Brown RISD Hillel students create exhibit based on volunteer project in Ethiopia


PROVIDENCE – A group of students from Brown RISD Hillel has created an exhibit based on their recent spring break trip to Ethiopia, where they worked  with community members to restore a Jewish cemetery.

The trip was organized and supervised by Alisa Kotler-Berkowitz, Hillel’s director of engagement, and Elan Cohen, Hillel’s Israel engagement fellow. They both credit Rebecca Forman, Hillel’s engagement intern and the student coordinator of the trip, with bringing the two of them together to make the trip a reality. 

According to Forman, the students wanted their volunteer project to benefit the community and not disturb local life.

“A lot of thought went into how to make this sustainable. We chose the Jewish cemetery because we weren’t coming in, then affecting children, then leaving or something,” said Forman. “Local people were directing us. We knew there was a need for it and that they would continue to keep it up after we were gone.”

Forman also noted that the Ethiopian community plans to create a network between the nation’s Jewish cemeteries in hopes that it could be a tourism draw.

During the trip, the nine students and two group leaders removed overgrown vegetation in the cemetery in the town of Azezu; they also constructed a perimeter wall.  

The exhibit, featuring pictures and text telling of the students’ experiences, opened on May 6 in a hallway near the entrance of the Brown RISD Hillel. Curated by the students, the exhibit  also includes three tapestries made by trip participant and RISD student Sophia Spitulnik. One tapestry depicts the history of Ethiopian Judaism, another the inside of an Ethiopian synagogue, and the third the Ethiopians’ hopes to see the Western Wall.

Also in the exhibit are transcriptions of interviews that Brown students Sam Rubinstein and Jacyln Licht conducted with some of the Ethiopian Jews, along with their pictures.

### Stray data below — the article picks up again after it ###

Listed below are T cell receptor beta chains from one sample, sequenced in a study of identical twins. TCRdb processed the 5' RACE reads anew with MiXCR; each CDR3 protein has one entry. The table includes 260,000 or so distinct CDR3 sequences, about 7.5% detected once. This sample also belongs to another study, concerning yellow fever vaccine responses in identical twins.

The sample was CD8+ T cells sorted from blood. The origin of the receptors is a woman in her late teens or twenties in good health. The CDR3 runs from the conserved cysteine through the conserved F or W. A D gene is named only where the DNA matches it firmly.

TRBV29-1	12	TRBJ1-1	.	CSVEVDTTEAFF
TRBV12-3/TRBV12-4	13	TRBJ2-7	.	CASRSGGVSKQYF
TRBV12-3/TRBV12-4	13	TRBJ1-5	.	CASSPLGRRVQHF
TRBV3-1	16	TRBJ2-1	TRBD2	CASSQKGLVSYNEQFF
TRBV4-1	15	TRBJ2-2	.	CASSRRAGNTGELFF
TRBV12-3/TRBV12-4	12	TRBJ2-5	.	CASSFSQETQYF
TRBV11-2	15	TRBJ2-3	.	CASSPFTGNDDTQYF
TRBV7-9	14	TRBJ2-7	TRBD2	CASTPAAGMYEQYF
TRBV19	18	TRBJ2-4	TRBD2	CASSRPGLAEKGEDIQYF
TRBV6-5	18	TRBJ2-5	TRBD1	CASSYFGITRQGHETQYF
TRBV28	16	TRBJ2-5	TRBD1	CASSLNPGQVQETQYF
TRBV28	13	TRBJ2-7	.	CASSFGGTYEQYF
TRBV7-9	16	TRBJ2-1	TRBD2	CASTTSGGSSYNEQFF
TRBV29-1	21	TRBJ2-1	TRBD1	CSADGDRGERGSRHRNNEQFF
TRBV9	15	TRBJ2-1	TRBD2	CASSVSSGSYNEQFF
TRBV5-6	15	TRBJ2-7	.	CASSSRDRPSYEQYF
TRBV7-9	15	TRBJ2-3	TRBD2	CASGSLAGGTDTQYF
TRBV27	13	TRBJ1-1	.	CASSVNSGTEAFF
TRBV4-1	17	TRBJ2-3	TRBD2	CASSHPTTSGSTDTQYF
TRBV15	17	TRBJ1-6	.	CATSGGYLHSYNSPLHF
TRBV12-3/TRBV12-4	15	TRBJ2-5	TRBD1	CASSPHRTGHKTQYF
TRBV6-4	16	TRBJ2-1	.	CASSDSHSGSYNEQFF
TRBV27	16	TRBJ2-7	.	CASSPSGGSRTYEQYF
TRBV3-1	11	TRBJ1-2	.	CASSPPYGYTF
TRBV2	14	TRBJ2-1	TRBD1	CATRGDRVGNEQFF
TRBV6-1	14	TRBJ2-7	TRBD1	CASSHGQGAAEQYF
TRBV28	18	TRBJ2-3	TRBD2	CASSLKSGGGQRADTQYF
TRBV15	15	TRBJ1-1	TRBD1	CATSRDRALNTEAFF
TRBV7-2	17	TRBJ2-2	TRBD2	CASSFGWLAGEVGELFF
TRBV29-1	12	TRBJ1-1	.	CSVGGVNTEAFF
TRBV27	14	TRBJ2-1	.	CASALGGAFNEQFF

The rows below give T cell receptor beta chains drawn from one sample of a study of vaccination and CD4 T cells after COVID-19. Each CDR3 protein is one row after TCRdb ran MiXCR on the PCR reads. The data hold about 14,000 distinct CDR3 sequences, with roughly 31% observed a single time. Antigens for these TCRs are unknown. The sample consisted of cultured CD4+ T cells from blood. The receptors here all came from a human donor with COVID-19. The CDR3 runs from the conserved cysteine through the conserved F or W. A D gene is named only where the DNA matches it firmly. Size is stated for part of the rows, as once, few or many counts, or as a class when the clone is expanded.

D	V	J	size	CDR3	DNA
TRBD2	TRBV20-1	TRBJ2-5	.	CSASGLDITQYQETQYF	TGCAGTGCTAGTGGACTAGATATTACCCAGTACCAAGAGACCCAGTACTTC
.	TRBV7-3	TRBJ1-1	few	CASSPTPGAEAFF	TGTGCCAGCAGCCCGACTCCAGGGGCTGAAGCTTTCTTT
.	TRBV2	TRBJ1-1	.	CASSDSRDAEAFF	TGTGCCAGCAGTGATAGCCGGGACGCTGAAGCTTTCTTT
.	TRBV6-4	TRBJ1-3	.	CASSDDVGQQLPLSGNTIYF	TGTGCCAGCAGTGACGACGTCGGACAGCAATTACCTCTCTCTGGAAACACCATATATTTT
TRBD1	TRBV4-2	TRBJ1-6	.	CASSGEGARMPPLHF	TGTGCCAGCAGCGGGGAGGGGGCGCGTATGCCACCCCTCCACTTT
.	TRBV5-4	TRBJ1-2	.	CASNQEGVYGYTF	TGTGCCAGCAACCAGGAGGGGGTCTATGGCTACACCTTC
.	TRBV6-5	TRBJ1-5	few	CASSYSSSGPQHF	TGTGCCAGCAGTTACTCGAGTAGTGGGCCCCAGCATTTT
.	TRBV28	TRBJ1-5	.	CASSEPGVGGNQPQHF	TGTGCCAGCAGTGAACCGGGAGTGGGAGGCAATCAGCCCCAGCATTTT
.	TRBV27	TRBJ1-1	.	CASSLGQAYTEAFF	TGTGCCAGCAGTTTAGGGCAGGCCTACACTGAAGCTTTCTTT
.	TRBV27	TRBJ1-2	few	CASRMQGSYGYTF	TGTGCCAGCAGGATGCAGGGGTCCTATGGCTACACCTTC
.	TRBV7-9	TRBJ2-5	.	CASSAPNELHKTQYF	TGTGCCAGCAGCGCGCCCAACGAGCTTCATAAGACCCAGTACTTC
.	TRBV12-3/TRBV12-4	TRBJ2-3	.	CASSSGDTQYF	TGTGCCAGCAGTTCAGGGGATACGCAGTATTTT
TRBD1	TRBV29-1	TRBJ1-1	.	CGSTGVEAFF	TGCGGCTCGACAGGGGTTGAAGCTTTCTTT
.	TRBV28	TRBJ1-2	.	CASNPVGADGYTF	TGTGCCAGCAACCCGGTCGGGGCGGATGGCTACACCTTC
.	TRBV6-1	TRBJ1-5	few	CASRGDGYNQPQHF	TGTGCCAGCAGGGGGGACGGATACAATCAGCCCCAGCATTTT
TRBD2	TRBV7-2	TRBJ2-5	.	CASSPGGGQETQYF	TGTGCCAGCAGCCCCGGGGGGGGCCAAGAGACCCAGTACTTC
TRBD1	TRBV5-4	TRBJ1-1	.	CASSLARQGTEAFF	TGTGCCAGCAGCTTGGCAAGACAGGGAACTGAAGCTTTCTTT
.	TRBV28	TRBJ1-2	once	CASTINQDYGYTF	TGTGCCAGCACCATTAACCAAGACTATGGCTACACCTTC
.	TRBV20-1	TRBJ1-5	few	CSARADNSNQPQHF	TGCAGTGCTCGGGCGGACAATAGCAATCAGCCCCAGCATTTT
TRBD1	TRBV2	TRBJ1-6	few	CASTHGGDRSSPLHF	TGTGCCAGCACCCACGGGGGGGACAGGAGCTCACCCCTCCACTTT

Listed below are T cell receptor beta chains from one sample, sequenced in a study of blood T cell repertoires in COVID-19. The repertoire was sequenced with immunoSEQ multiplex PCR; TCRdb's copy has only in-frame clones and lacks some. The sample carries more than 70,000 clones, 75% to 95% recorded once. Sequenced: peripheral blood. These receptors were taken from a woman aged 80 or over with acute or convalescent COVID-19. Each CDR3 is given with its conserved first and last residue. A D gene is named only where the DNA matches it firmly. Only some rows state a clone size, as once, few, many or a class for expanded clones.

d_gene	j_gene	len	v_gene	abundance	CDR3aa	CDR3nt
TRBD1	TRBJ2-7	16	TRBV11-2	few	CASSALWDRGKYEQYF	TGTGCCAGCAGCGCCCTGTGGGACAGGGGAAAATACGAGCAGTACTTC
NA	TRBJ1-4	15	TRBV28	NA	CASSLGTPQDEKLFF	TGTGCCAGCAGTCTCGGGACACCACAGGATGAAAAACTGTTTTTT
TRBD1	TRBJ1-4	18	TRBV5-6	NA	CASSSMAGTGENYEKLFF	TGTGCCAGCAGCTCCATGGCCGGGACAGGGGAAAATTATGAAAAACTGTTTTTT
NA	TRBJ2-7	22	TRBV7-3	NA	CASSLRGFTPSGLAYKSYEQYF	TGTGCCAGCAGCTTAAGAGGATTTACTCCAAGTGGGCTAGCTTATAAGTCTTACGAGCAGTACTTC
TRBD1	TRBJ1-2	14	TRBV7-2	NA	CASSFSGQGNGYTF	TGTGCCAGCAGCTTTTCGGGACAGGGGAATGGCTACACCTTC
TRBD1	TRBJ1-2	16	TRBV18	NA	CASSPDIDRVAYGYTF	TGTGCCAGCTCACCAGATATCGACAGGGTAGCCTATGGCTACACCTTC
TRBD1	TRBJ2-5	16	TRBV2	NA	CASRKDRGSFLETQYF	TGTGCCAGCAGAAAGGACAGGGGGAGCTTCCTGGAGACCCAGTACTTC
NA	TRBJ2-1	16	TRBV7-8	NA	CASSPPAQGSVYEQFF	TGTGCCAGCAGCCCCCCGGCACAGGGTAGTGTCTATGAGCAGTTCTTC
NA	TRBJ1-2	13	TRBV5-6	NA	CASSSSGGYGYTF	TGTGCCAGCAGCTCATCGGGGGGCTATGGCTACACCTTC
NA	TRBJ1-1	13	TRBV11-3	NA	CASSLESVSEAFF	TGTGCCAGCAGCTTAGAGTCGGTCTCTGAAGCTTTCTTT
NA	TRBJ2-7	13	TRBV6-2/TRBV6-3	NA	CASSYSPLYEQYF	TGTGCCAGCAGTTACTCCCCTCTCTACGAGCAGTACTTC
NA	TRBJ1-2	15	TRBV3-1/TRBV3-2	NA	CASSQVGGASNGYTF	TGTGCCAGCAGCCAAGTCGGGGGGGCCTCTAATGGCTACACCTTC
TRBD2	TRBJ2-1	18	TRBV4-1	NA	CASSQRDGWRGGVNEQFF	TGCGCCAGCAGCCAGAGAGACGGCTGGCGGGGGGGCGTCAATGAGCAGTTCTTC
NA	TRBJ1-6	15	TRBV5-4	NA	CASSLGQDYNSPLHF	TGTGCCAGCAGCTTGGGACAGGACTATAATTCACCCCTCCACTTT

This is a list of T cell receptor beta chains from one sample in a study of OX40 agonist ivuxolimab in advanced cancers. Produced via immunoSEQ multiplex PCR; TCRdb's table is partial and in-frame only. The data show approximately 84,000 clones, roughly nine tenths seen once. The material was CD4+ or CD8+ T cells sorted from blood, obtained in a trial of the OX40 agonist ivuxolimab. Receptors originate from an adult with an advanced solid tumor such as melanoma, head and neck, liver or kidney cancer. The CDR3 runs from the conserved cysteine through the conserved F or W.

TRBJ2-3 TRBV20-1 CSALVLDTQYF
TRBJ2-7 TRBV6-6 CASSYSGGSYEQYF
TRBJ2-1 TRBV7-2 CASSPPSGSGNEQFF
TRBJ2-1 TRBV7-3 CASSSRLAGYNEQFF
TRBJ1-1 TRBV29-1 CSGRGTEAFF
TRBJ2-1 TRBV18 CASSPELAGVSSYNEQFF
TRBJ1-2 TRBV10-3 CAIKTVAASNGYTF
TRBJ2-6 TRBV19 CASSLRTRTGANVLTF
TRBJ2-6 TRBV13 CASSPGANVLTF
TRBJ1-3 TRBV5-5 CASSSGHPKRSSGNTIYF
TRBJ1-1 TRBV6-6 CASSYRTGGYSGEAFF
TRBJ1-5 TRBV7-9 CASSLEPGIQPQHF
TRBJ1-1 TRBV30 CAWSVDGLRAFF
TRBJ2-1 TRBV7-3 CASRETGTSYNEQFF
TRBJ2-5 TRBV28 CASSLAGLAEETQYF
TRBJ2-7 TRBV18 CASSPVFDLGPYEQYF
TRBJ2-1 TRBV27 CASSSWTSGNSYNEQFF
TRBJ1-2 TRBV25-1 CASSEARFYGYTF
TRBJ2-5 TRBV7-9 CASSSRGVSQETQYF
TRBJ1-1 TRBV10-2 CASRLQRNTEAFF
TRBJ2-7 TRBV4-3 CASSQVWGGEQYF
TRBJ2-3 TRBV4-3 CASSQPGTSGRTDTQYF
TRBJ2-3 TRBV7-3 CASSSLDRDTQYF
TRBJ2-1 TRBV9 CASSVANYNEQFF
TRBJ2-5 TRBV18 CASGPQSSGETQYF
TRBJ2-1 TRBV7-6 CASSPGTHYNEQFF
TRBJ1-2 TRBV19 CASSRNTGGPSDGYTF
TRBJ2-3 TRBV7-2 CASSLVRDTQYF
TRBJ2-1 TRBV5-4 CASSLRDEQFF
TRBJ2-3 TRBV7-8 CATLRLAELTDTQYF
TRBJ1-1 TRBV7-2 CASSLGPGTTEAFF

“There were a lot of recurring stories about passion to get to Israel and Judaism,” said Licht. “That was very enlightening, but as we asked more questions about family backgrounds, you learned surprising things about what families have gone through in the process of trying to get to Israel.”

“They were very actively asking for our help,” explained Rubinstein. “We came home all indignant and ready to go with the advocacy.” He then noted that two weeks after the group returned to Rhode Island, the Israeli government made an announcement that Israel planned to welcome 1,300 Ethiopian Jews this year.

“We wanted to actually represent them and … get their words out,” he said. “We just want people to know that they’re there.”

The exhibit also features text that tells the history of Judaism in Ethiopia, as well as some of the political aspects of Ethiopian Judaism. 

Ethiopian Judaism is unique in that it was monastic between the 15th and 18th or 19th centuries and was not officially recognized as Judaism until the 1970s. 

The idea that Ethiopian Jews – the Beta Israel, as the Ethiopian Jewish community calls itself – could not make aliyah until recently left an impression on several students, including Dani Satlow and Melissa Hill, who both attend Brown.

“A lot of the questions I had were dealing with who [is considered] a Jew. According to halakhah, it’s that your mother is Jewish. It was eye-opening to see where people couldn’t make aliyah because they weren’t considered Jewish,” said Satlow. In Ethiopia,  Satlow said he witnessed a zealous congregation with congregants eager to be observant Jews. He found it hard to process that the Jewish status of those congregants could be called into question while many people who are not at all religious are free to make aliyah. 

“It was a conundrum,” he said.

Hill said, “Israel had been going back and forth about whether to recognize them as Jews and that they are more observant than I’ve ever been.” 

Other students recounted less political experiences. Brown student Jonathan Yakubov recalled dancing in a nightclub, and says he was struck by the friendliness of the Ethiopians. 

“On the other side of the world, they still see the positive in life,” he reflected. “We were foreigners, and they were so friendly to come up to us and welcome us to dance. It was really nice.”

Cohen and Kotler-Berkowitz were thrilled with the curiosity and positive attitude that the students showed on the trip.

“Since we’ve come back … people feel so connected. We shared something that we haven’t shared with anyone else,” Kotler-Berkowitz remarked.   “[Everyone had] such an incredible attitude and such presence.”

Cohen, who has supervised a number of similar trips, said, “It’s always really cool to see people discover new things, and it’s especially easy with the Brown and RISD students, who are especially inquisitive.

“We all shape each other’s experiences, and that’s a really powerful thing.”

The exhibit, at Brown RISD Hillel, 80 Brown St., in Providence, is open to the public through the end of May.

ARIEL BROTHMAN is a freelance writer who lives in Wrentham, Massachusetts.

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